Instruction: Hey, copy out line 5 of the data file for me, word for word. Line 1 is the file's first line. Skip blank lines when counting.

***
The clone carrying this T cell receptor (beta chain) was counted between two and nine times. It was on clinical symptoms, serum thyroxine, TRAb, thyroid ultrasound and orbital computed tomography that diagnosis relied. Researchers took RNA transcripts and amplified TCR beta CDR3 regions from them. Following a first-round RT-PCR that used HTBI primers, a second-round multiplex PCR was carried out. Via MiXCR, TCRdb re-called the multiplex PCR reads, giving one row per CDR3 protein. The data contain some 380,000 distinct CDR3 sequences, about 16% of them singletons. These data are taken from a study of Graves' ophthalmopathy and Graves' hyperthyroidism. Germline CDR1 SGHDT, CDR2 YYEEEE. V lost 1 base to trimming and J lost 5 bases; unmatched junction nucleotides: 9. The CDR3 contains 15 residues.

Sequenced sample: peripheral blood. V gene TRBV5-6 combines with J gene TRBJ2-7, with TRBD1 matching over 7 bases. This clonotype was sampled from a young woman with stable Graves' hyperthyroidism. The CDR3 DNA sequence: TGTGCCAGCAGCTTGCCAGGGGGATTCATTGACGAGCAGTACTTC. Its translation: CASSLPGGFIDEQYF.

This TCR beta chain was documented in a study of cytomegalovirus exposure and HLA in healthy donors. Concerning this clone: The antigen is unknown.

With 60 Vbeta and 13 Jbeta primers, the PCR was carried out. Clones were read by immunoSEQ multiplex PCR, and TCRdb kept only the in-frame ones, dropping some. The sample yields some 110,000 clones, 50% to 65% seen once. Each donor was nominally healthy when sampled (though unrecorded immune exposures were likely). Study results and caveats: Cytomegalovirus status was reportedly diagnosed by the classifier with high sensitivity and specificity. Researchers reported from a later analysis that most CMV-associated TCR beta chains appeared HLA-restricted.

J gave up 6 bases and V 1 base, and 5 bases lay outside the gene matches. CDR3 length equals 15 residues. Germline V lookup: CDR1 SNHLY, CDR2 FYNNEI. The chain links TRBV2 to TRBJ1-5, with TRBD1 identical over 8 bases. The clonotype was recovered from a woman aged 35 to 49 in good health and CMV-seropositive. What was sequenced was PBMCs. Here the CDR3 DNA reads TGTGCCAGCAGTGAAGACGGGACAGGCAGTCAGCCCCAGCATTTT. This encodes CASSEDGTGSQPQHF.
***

J gave up 6 bases and V 1 base, and 5 bases lay outside the gene matches. CDR3 length equals 15 residues. Germline V lookup: CDR1 SNHLY, CDR2 FYNNEI. The chain links TRBV2 to TRBJ1-5, with TRBD1 identical over 8 bases. The clonotype was recovered from a woman aged 35 to 49 in good health and CMV-seropositive. What was sequenced was PBMCs. Here the CDR3 DNA reads TGTGCCAGCAGTGAAGACGGGACAGGCAGTCAGCCCCAGCATTTT. This encodes CASSEDGTGSQPQHF.